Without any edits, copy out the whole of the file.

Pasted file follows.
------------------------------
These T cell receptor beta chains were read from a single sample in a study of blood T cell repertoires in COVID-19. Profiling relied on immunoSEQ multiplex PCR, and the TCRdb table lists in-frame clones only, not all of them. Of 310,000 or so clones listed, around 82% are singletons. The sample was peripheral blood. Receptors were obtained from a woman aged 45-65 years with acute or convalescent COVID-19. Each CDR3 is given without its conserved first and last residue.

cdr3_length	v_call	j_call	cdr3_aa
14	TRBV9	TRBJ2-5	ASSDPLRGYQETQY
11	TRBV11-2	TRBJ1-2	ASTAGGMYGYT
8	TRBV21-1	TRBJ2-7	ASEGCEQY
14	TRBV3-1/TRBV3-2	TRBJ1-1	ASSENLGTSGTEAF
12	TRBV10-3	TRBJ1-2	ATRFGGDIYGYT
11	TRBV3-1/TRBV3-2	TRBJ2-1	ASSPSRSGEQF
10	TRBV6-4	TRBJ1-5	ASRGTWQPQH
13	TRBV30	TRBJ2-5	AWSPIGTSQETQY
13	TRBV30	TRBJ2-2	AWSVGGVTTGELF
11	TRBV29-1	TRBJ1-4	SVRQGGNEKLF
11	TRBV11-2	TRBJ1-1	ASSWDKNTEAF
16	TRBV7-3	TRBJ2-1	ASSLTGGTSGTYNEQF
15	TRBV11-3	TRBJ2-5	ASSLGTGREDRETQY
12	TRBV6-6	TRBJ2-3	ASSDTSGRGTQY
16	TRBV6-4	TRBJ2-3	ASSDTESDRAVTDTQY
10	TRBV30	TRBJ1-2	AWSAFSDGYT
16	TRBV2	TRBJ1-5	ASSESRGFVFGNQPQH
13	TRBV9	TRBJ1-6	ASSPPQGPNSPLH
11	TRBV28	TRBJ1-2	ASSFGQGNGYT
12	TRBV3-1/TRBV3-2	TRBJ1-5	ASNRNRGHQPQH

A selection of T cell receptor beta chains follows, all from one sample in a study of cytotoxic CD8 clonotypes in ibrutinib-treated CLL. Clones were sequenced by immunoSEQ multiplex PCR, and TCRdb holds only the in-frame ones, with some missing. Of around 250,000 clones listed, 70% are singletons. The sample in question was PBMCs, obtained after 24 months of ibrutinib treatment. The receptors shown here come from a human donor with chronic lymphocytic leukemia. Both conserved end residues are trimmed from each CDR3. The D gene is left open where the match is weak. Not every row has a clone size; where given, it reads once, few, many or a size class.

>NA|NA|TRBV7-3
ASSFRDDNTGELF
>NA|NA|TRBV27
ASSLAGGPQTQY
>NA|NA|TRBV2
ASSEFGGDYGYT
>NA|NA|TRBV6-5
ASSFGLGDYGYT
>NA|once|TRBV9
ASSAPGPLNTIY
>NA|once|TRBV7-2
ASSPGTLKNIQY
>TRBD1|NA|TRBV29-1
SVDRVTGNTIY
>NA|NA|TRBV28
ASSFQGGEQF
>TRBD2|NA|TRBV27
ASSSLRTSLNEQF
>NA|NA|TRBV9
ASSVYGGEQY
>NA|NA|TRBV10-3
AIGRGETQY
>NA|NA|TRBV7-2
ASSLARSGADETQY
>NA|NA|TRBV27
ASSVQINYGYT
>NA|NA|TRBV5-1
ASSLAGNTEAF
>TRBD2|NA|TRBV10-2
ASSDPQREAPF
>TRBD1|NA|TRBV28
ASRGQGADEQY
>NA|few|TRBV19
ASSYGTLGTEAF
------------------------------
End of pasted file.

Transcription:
These T cell receptor beta chains were read from a single sample in a study of blood T cell repertoires in COVID-19. Profiling relied on immunoSEQ multiplex PCR, and the TCRdb table lists in-frame clones only, not all of them. Of 310,000 or so clones listed, around 82% are singletons. The sample was peripheral blood. Receptors were obtained from a woman aged 45-65 years with acute or convalescent COVID-19. Each CDR3 is given without its conserved first and last residue.

cdr3_length	v_call	j_call	cdr3_aa
14	TRBV9	TRBJ2-5	ASSDPLRGYQETQY
11	TRBV11-2	TRBJ1-2	ASTAGGMYGYT
8	TRBV21-1	TRBJ2-7	ASEGCEQY
14	TRBV3-1/TRBV3-2	TRBJ1-1	ASSENLGTSGTEAF
12	TRBV10-3	TRBJ1-2	ATRFGGDIYGYT
11	TRBV3-1/TRBV3-2	TRBJ2-1	ASSPSRSGEQF
10	TRBV6-4	TRBJ1-5	ASRGTWQPQH
13	TRBV30	TRBJ2-5	AWSPIGTSQETQY
13	TRBV30	TRBJ2-2	AWSVGGVTTGELF
11	TRBV29-1	TRBJ1-4	SVRQGGNEKLF
11	TRBV11-2	TRBJ1-1	ASSWDKNTEAF
16	TRBV7-3	TRBJ2-1	ASSLTGGTSGTYNEQF
15	TRBV11-3	TRBJ2-5	ASSLGTGREDRETQY
12	TRBV6-6	TRBJ2-3	ASSDTSGRGTQY
16	TRBV6-4	TRBJ2-3	ASSDTESDRAVTDTQY
10	TRBV30	TRBJ1-2	AWSAFSDGYT
16	TRBV2	TRBJ1-5	ASSESRGFVFGNQPQH
13	TRBV9	TRBJ1-6	ASSPPQGPNSPLH
11	TRBV28	TRBJ1-2	ASSFGQGNGYT
12	TRBV3-1/TRBV3-2	TRBJ1-5	ASNRNRGHQPQH

A selection of T cell receptor beta chains follows, all from one sample in a study of cytotoxic CD8 clonotypes in ibrutinib-treated CLL. Clones were sequenced by immunoSEQ multiplex PCR, and TCRdb holds only the in-frame ones, with some missing. Of around 250,000 clones listed, 70% are singletons. The sample in question was PBMCs, obtained after 24 months of ibrutinib treatment. The receptors shown here come from a human donor with chronic lymphocytic leukemia. Both conserved end residues are trimmed from each CDR3. The D gene is left open where the match is weak. Not every row has a clone size; where given, it reads once, few, many or a size class.

>NA|NA|TRBV7-3
ASSFRDDNTGELF
>NA|NA|TRBV27
ASSLAGGPQTQY
>NA|NA|TRBV2
ASSEFGGDYGYT
>NA|NA|TRBV6-5
ASSFGLGDYGYT
>NA|once|TRBV9
ASSAPGPLNTIY
>NA|once|TRBV7-2
ASSPGTLKNIQY
>TRBD1|NA|TRBV29-1
SVDRVTGNTIY
>NA|NA|TRBV28
ASSFQGGEQF
>TRBD2|NA|TRBV27
ASSSLRTSLNEQF
>NA|NA|TRBV9
ASSVYGGEQY
>NA|NA|TRBV10-3
AIGRGETQY
>NA|NA|TRBV7-2
ASSLARSGADETQY
>NA|NA|TRBV27
ASSVQINYGYT
>NA|NA|TRBV5-1
ASSLAGNTEAF
>TRBD2|NA|TRBV10-2
ASSDPQREAPF
>TRBD1|NA|TRBV28
ASRGQGADEQY
>NA|few|TRBV19
ASSYGTLGTEAF